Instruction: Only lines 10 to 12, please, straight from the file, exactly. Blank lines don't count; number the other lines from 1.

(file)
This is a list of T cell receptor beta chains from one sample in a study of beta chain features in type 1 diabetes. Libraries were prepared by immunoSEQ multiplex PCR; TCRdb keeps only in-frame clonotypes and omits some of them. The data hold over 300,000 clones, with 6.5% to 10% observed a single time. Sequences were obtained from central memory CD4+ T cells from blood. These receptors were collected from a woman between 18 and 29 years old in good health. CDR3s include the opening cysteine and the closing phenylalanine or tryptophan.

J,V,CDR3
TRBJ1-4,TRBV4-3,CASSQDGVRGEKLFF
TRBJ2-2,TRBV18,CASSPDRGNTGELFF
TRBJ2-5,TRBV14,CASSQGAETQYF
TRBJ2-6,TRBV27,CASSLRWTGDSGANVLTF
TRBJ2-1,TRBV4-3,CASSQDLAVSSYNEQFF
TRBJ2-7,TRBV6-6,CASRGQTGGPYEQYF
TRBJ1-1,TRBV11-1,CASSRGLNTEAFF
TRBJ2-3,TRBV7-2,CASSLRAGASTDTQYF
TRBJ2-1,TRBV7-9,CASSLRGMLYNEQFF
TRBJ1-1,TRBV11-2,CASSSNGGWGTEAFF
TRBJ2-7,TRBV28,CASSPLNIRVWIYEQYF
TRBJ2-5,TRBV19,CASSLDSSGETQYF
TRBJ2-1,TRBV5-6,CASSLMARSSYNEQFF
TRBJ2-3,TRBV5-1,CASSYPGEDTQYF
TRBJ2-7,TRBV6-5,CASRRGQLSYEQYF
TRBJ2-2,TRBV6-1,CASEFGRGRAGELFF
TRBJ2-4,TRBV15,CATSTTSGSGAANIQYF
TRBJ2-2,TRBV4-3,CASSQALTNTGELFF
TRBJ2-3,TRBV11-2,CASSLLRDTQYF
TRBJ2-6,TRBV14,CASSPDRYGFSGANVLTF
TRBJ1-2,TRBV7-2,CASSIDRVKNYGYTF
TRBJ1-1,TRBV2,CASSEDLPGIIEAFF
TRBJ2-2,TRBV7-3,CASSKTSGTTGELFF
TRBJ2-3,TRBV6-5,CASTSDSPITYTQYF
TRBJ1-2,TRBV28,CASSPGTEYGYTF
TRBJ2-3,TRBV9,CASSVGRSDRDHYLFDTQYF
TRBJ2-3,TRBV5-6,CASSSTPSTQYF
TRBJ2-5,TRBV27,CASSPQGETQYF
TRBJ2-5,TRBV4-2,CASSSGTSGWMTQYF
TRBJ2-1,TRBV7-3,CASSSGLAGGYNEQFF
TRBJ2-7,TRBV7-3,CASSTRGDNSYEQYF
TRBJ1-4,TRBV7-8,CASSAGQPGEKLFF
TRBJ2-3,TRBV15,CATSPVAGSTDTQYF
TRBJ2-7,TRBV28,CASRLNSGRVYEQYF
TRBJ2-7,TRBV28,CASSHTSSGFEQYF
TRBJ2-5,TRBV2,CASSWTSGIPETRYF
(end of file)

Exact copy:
TRBJ2-3,TRBV7-2,CASSLRAGASTDTQYF
TRBJ2-1,TRBV7-9,CASSLRGMLYNEQFF
TRBJ1-1,TRBV11-2,CASSSNGGWGTEAFF